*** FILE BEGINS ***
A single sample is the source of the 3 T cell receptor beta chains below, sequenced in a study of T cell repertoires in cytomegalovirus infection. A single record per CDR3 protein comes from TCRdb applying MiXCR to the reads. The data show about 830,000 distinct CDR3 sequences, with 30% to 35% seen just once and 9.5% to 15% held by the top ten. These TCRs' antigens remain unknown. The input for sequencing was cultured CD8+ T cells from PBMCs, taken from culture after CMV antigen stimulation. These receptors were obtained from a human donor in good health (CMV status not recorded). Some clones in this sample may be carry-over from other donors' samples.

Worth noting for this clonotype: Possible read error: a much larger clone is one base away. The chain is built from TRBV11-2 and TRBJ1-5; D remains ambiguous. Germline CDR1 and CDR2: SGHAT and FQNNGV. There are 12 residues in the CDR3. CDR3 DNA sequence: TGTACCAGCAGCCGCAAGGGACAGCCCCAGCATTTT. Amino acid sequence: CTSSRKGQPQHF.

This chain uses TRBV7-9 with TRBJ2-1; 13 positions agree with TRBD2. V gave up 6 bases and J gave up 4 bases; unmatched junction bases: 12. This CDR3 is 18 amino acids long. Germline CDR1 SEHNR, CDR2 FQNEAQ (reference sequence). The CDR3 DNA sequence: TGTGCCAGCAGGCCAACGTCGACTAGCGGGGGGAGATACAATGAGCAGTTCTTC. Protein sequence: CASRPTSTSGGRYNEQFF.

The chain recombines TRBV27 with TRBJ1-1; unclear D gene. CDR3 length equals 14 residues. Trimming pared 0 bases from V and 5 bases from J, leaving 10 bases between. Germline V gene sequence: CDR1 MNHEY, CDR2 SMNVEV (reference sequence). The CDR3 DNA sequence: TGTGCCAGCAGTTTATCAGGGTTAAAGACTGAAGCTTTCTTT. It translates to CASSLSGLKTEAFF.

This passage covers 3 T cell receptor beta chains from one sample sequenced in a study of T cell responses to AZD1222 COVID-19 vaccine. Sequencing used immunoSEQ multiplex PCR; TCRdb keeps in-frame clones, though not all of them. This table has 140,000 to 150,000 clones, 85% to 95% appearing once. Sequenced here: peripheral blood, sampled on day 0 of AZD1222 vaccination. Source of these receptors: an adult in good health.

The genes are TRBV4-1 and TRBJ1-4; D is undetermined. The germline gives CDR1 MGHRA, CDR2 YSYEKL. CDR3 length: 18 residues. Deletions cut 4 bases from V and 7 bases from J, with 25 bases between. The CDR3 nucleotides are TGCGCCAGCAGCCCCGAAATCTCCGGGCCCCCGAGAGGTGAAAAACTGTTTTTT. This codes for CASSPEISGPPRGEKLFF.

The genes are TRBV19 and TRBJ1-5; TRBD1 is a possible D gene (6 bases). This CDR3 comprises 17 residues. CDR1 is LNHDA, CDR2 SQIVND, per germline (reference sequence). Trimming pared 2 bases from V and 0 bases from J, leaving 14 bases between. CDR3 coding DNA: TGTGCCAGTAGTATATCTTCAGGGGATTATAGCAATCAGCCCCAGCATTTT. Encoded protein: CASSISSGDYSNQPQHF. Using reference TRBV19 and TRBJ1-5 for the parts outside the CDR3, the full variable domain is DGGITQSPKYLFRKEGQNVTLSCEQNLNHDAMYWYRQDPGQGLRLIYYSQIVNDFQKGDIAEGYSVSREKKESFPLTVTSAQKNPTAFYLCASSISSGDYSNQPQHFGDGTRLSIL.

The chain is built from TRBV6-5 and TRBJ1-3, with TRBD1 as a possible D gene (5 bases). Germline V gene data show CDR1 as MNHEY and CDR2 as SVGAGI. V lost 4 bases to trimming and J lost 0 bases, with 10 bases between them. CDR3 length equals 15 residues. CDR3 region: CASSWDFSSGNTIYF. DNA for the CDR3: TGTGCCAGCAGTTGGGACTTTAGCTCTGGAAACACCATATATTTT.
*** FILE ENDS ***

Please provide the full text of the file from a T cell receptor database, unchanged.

A single sample is the source of the 3 T cell receptor beta chains below, sequenced in a study of T cell repertoires in cytomegalovirus infection. A single record per CDR3 protein comes from TCRdb applying MiXCR to the reads. The data show about 830,000 distinct CDR3 sequences, with 30% to 35% seen just once and 9.5% to 15% held by the top ten. These TCRs' antigens remain unknown. The input for sequencing was cultured CD8+ T cells from PBMCs, taken from culture after CMV antigen stimulation. These receptors were obtained from a human donor in good health (CMV status not recorded). Some clones in this sample may be carry-over from other donors' samples.

Worth noting for this clonotype: Possible read error: a much larger clone is one base away. The chain is built from TRBV11-2 and TRBJ1-5; D remains ambiguous. Germline CDR1 and CDR2: SGHAT and FQNNGV. There are 12 residues in the CDR3. CDR3 DNA sequence: TGTACCAGCAGCCGCAAGGGACAGCCCCAGCATTTT. Amino acid sequence: CTSSRKGQPQHF.

This chain uses TRBV7-9 with TRBJ2-1; 13 positions agree with TRBD2. V gave up 6 bases and J gave up 4 bases; unmatched junction bases: 12. This CDR3 is 18 amino acids long. Germline CDR1 SEHNR, CDR2 FQNEAQ (reference sequence). The CDR3 DNA sequence: TGTGCCAGCAGGCCAACGTCGACTAGCGGGGGGAGATACAATGAGCAGTTCTTC. Protein sequence: CASRPTSTSGGRYNEQFF.

The chain recombines TRBV27 with TRBJ1-1; unclear D gene. CDR3 length equals 14 residues. Trimming pared 0 bases from V and 5 bases from J, leaving 10 bases between. Germline V gene sequence: CDR1 MNHEY, CDR2 SMNVEV (reference sequence). The CDR3 DNA sequence: TGTGCCAGCAGTTTATCAGGGTTAAAGACTGAAGCTTTCTTT. It translates to CASSLSGLKTEAFF.

This passage covers 3 T cell receptor beta chains from one sample sequenced in a study of T cell responses to AZD1222 COVID-19 vaccine. Sequencing used immunoSEQ multiplex PCR; TCRdb keeps in-frame clones, though not all of them. This table has 140,000 to 150,000 clones, 85% to 95% appearing once. Sequenced here: peripheral blood, sampled on day 0 of AZD1222 vaccination. Source of these receptors: an adult in good health.

The genes are TRBV4-1 and TRBJ1-4; D is undetermined. The germline gives CDR1 MGHRA, CDR2 YSYEKL. CDR3 length: 18 residues. Deletions cut 4 bases from V and 7 bases from J, with 25 bases between. The CDR3 nucleotides are TGCGCCAGCAGCCCCGAAATCTCCGGGCCCCCGAGAGGTGAAAAACTGTTTTTT. This codes for CASSPEISGPPRGEKLFF.

The genes are TRBV19 and TRBJ1-5; TRBD1 is a possible D gene (6 bases). This CDR3 comprises 17 residues. CDR1 is LNHDA, CDR2 SQIVND, per germline (reference sequence). Trimming pared 2 bases from V and 0 bases from J, leaving 14 bases between. CDR3 coding DNA: TGTGCCAGTAGTATATCTTCAGGGGATTATAGCAATCAGCCCCAGCATTTT. Encoded protein: CASSISSGDYSNQPQHF. Using reference TRBV19 and TRBJ1-5 for the parts outside the CDR3, the full variable domain is DGGITQSPKYLFRKEGQNVTLSCEQNLNHDAMYWYRQDPGQGLRLIYYSQIVNDFQKGDIAEGYSVSREKKESFPLTVTSAQKNPTAFYLCASSISSGDYSNQPQHFGDGTRLSIL.

The chain is built from TRBV6-5 and TRBJ1-3, with TRBD1 as a possible D gene (5 bases). Germline V gene data show CDR1 as MNHEY and CDR2 as SVGAGI. V lost 4 bases to trimming and J lost 0 bases, with 10 bases between them. CDR3 length equals 15 residues. CDR3 region: CASSWDFSSGNTIYF. DNA for the CDR3: TGTGCCAGCAGTTGGGACTTTAGCTCTGGAAACACCATATATTTT.